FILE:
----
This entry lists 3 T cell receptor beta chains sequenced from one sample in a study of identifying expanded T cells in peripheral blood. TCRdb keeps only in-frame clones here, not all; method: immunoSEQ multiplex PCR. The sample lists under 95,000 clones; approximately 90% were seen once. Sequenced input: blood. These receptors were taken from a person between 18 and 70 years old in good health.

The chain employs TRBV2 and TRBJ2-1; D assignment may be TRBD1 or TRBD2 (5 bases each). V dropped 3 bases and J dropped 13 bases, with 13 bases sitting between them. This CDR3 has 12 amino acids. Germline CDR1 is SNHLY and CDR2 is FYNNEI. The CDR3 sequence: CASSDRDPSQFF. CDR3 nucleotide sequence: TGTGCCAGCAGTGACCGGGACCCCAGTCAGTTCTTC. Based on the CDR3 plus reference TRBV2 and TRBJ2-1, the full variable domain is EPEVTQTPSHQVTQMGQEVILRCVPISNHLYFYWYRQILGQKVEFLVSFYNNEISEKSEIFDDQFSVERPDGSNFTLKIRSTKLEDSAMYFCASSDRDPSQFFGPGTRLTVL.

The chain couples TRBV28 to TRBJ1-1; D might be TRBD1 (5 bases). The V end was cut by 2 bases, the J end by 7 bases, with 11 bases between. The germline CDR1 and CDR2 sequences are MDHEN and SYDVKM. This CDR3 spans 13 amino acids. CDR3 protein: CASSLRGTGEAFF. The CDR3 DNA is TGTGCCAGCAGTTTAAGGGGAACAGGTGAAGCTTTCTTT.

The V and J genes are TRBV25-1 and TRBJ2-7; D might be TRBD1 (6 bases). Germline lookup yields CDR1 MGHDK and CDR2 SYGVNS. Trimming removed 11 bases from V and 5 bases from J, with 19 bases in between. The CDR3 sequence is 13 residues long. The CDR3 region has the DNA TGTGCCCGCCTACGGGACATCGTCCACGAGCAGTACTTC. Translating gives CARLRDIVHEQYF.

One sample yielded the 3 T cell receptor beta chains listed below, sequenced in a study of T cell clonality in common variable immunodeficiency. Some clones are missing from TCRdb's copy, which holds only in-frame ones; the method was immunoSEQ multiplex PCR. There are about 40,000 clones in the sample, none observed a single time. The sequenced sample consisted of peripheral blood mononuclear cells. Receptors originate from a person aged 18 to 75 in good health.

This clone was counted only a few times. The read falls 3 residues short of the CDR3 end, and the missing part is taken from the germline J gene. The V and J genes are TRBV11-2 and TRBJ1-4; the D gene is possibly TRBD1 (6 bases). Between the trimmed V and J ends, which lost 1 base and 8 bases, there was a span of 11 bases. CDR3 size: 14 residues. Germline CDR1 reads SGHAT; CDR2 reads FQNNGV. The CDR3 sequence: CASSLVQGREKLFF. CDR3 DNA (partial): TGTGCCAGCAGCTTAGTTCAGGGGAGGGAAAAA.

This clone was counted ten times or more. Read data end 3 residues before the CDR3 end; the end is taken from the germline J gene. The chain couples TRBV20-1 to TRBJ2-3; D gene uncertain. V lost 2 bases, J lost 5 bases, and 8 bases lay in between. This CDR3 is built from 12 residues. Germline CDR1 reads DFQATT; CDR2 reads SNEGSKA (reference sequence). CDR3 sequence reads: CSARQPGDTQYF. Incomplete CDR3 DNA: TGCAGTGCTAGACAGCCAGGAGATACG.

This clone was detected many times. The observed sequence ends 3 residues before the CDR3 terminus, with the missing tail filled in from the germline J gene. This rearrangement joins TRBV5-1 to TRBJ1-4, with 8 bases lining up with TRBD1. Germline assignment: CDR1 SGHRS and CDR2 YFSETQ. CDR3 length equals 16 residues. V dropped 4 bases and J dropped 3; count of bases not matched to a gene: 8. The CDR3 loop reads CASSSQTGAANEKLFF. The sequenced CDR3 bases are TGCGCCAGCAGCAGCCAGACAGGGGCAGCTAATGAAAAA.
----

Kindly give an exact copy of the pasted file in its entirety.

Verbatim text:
This entry lists 3 T cell receptor beta chains sequenced from one sample in a study of identifying expanded T cells in peripheral blood. TCRdb keeps only in-frame clones here, not all; method: immunoSEQ multiplex PCR. The sample lists under 95,000 clones; approximately 90% were seen once. Sequenced input: blood. These receptors were taken from a person between 18 and 70 years old in good health.

The chain employs TRBV2 and TRBJ2-1; D assignment may be TRBD1 or TRBD2 (5 bases each). V dropped 3 bases and J dropped 13 bases, with 13 bases sitting between them. This CDR3 has 12 amino acids. Germline CDR1 is SNHLY and CDR2 is FYNNEI. The CDR3 sequence: CASSDRDPSQFF. CDR3 nucleotide sequence: TGTGCCAGCAGTGACCGGGACCCCAGTCAGTTCTTC. Based on the CDR3 plus reference TRBV2 and TRBJ2-1, the full variable domain is EPEVTQTPSHQVTQMGQEVILRCVPISNHLYFYWYRQILGQKVEFLVSFYNNEISEKSEIFDDQFSVERPDGSNFTLKIRSTKLEDSAMYFCASSDRDPSQFFGPGTRLTVL.

The chain couples TRBV28 to TRBJ1-1; D might be TRBD1 (5 bases). The V end was cut by 2 bases, the J end by 7 bases, with 11 bases between. The germline CDR1 and CDR2 sequences are MDHEN and SYDVKM. This CDR3 spans 13 amino acids. CDR3 protein: CASSLRGTGEAFF. The CDR3 DNA is TGTGCCAGCAGTTTAAGGGGAACAGGTGAAGCTTTCTTT.

The V and J genes are TRBV25-1 and TRBJ2-7; D might be TRBD1 (6 bases). Germline lookup yields CDR1 MGHDK and CDR2 SYGVNS. Trimming removed 11 bases from V and 5 bases from J, with 19 bases in between. The CDR3 sequence is 13 residues long. The CDR3 region has the DNA TGTGCCCGCCTACGGGACATCGTCCACGAGCAGTACTTC. Translating gives CARLRDIVHEQYF.

One sample yielded the 3 T cell receptor beta chains listed below, sequenced in a study of T cell clonality in common variable immunodeficiency. Some clones are missing from TCRdb's copy, which holds only in-frame ones; the method was immunoSEQ multiplex PCR. There are about 40,000 clones in the sample, none observed a single time. The sequenced sample consisted of peripheral blood mononuclear cells. Receptors originate from a person aged 18 to 75 in good health.

This clone was counted only a few times. The read falls 3 residues short of the CDR3 end, and the missing part is taken from the germline J gene. The V and J genes are TRBV11-2 and TRBJ1-4; the D gene is possibly TRBD1 (6 bases). Between the trimmed V and J ends, which lost 1 base and 8 bases, there was a span of 11 bases. CDR3 size: 14 residues. Germline CDR1 reads SGHAT; CDR2 reads FQNNGV. The CDR3 sequence: CASSLVQGREKLFF. CDR3 DNA (partial): TGTGCCAGCAGCTTAGTTCAGGGGAGGGAAAAA.

This clone was counted ten times or more. Read data end 3 residues before the CDR3 end; the end is taken from the germline J gene. The chain couples TRBV20-1 to TRBJ2-3; D gene uncertain. V lost 2 bases, J lost 5 bases, and 8 bases lay in between. This CDR3 is built from 12 residues. Germline CDR1 reads DFQATT; CDR2 reads SNEGSKA (reference sequence). CDR3 sequence reads: CSARQPGDTQYF. Incomplete CDR3 DNA: TGCAGTGCTAGACAGCCAGGAGATACG.

This clone was detected many times. The observed sequence ends 3 residues before the CDR3 terminus, with the missing tail filled in from the germline J gene. This rearrangement joins TRBV5-1 to TRBJ1-4, with 8 bases lining up with TRBD1. Germline assignment: CDR1 SGHRS and CDR2 YFSETQ. CDR3 length equals 16 residues. V dropped 4 bases and J dropped 3; count of bases not matched to a gene: 8. The CDR3 loop reads CASSSQTGAANEKLFF. The sequenced CDR3 bases are TGCGCCAGCAGCAGCCAGACAGGGGCAGCTAATGAAAAA.